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GigaOm Radar for Network Operating Systems: Network Service Providersv2.0

An Evaluation Guide for Technology Decision Makers

Table of Contents

  1. Summary
  2. Market Categories and Deployment Types
  3. Key Criteria Comparison
  4. GigaOm Radar
  5. Vendor Insights
  6. Analyst’s Take
  7. About Ivan McPhee

1. Summary

The network operating systems landscape is evolving rapidly. Legacy vendors are adopting disaggregation to protect their installed base and mitigate supply chain issues; open-source initiatives promise flexible, low-cost deployments with rapid community innovation; and new players are emerging with disruptive, cloud-native approaches, significant financial backing, and high-profile early adopters.

Moreover, with COVID-19 having accelerated the transition to remote working, 2021 was a turning point for many network operating system suppliers, as reflected by new acquisitions, new capabilities, new investors, new partnerships, and new customer engagements. While some vendors hunkered down to revise roadmaps based on recent acquisitions and create alternative go-to-market initiatives, others leveraged lessons learned. These vendors set out to create new value, develop new partnerships, expand feature sets, implement automation, support new platforms, scale their installed base, and position themselves for future growth—all with varying results.

Representing features and capabilities widely adopted and well implemented in the sector, the following table stakes are the minimum required for a network operating system to be included in a GigaOm Radar for Network Operating Systems.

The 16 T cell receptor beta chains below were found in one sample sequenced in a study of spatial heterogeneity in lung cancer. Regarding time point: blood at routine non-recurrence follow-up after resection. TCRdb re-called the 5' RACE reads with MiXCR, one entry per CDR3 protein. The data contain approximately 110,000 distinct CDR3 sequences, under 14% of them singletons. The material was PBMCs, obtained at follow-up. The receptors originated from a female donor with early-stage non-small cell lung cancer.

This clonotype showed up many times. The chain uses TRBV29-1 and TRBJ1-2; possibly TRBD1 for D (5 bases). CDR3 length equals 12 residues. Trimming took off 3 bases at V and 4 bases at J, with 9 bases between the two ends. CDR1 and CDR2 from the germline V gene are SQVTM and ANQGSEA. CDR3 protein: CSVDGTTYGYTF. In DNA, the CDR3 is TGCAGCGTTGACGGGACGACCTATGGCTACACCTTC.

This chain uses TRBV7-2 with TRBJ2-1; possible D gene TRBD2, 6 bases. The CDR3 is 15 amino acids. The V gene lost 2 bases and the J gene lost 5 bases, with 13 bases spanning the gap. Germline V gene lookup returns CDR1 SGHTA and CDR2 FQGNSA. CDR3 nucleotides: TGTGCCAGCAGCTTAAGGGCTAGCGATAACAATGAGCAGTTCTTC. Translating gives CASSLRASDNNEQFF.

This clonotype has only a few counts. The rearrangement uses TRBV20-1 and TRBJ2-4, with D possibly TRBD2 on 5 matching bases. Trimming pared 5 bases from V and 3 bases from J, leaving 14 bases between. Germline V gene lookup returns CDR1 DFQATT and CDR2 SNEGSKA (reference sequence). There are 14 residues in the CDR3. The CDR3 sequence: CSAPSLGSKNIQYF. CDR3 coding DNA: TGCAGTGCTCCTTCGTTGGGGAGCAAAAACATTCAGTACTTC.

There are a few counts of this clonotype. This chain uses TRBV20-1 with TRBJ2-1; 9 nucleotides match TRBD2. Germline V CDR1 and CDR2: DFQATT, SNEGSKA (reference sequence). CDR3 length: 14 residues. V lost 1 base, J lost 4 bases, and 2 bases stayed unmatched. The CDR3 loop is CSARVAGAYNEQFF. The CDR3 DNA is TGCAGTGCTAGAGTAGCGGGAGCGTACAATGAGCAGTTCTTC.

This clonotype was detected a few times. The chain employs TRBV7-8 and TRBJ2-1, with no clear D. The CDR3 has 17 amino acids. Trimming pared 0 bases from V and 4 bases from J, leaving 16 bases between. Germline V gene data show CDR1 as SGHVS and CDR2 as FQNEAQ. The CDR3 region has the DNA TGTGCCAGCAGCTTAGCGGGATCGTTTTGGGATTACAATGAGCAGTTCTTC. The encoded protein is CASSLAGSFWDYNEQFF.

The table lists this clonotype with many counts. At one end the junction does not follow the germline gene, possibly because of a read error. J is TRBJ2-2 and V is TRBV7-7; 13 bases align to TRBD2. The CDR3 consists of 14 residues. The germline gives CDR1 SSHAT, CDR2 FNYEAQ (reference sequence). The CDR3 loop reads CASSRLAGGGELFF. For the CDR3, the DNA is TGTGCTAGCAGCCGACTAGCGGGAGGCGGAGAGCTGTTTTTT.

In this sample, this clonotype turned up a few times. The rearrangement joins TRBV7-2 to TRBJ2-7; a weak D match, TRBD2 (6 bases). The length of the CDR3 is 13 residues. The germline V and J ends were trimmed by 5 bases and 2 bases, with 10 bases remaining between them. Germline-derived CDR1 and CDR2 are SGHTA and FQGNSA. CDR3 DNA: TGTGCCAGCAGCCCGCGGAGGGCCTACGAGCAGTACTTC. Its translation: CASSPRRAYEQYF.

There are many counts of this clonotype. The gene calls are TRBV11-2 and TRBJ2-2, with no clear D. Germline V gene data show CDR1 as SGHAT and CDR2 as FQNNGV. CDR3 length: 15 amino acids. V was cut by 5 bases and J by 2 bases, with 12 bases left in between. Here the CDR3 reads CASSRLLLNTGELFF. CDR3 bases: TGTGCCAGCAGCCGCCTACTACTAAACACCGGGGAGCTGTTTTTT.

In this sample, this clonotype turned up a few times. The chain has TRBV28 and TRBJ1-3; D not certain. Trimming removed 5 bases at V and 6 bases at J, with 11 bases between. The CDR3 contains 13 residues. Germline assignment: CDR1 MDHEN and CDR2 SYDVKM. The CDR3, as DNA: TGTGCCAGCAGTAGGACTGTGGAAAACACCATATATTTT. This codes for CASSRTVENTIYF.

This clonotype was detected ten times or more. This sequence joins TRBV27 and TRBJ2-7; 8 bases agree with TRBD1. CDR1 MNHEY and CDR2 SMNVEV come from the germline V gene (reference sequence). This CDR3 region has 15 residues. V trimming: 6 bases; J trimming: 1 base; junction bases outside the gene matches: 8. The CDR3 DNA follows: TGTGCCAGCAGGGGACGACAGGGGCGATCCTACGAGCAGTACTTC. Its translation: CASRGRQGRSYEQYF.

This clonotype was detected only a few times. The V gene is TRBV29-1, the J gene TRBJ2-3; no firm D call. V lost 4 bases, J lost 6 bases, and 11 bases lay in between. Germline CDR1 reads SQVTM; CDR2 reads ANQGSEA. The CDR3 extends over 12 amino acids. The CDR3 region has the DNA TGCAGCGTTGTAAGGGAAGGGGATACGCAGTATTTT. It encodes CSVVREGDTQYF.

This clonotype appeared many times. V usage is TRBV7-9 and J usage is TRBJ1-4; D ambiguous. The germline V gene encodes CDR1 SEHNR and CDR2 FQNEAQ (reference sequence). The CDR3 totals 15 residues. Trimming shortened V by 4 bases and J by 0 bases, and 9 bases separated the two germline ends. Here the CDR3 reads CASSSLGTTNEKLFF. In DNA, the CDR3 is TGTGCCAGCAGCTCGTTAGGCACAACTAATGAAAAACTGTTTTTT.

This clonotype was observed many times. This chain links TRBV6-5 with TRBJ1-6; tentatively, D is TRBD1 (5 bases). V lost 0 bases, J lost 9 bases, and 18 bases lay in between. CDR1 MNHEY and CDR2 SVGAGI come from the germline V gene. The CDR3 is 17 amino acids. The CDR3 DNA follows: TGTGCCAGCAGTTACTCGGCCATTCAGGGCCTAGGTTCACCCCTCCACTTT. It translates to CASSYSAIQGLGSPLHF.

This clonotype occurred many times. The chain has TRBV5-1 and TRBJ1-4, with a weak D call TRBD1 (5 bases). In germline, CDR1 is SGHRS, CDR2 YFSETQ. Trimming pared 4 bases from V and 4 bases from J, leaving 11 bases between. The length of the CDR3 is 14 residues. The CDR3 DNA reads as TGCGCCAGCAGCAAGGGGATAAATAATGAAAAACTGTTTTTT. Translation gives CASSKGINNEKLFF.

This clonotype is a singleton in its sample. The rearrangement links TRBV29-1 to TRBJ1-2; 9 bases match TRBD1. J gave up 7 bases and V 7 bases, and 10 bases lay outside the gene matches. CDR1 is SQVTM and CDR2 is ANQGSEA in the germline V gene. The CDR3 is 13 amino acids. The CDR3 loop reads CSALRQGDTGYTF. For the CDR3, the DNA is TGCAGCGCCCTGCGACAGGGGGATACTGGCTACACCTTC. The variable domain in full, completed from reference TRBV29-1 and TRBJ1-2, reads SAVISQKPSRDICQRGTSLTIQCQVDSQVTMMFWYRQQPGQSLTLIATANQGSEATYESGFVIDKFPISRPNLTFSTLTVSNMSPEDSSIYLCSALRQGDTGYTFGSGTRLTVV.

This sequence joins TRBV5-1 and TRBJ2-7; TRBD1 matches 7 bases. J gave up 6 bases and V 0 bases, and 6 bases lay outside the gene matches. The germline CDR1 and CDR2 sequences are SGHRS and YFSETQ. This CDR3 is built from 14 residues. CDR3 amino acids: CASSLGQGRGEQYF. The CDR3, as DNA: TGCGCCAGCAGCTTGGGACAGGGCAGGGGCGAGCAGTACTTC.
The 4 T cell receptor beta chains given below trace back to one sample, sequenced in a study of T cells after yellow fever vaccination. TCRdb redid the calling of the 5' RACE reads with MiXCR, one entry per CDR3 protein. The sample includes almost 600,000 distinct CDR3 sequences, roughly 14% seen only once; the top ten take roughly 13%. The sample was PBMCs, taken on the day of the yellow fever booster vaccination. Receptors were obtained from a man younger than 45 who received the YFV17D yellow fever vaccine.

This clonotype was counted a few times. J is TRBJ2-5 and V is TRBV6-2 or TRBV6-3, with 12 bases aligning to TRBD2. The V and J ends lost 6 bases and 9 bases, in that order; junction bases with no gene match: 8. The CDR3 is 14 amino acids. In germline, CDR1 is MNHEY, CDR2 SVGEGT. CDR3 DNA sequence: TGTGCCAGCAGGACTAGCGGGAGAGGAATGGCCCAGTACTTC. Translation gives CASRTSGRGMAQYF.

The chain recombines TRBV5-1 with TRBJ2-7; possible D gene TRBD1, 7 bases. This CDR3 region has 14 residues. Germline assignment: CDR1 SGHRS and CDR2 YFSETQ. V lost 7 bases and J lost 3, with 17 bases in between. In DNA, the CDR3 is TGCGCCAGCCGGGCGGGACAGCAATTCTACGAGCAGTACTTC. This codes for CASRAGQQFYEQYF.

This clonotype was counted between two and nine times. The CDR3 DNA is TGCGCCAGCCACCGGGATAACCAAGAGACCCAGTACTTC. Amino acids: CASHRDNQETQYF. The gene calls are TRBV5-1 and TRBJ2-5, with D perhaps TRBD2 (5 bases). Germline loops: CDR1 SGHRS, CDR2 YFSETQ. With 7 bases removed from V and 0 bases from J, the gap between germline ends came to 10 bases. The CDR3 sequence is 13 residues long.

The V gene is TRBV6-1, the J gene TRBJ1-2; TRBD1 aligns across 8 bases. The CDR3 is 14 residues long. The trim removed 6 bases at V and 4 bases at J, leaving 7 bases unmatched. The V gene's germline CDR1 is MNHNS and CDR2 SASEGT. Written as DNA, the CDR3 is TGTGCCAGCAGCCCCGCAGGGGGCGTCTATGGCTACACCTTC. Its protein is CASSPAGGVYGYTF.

• Disaggregated: Disaggregated routing and switching allow network architects to optimally mix and match best-in-class interchangeable hardware and software to best meet the needs of any given use case. As a caveat, it should be noted that while some traditional networking vendors include a disaggregated network operating system within their vertically-integrated portfolio, these are not always available as a commercial off-the-shelf (COTS) product. Instead, customers wishing to deploy the specific network operating system on third-party hardware may be required to work with the vendor to qualify their use case and set expectations.
  • Runs on bare metal: Powering fast, affordable networks, bare-metal switches or commercial off-the-shelf servers allow hardware and software to be decoupled to implement hybrid network architectures incorporating cost-effective, best-in-class technologies. Each bare-metal switch uses merchant silicon and comes with an Open Network Install Environment (ONIE) boot loader from the Open Compute Project, enabling zero-touch provisioning (ZTP) of any network operating system. In addition, some cloud-native vendors offer virtualized or containerized versions of their network operating system for added agility, flexibility, and scalability.
  • Standalone: The network operating system must be installed on a bare-metal switch or COTS server and operated with built-in control and management plane functionality out of the box. While additional vendor options for analytics, management, and telemetry may be mentioned as complementary offerings, these are not required for the network operating system to run. Most network operating systems include open APIs based on the NETCONF protocol and utilize YANG, a data modeling language for NETCONF, allowing consumers to centralize some or all management and control plane functionality, increase programmability, and reduce operational expenditure (OpEx).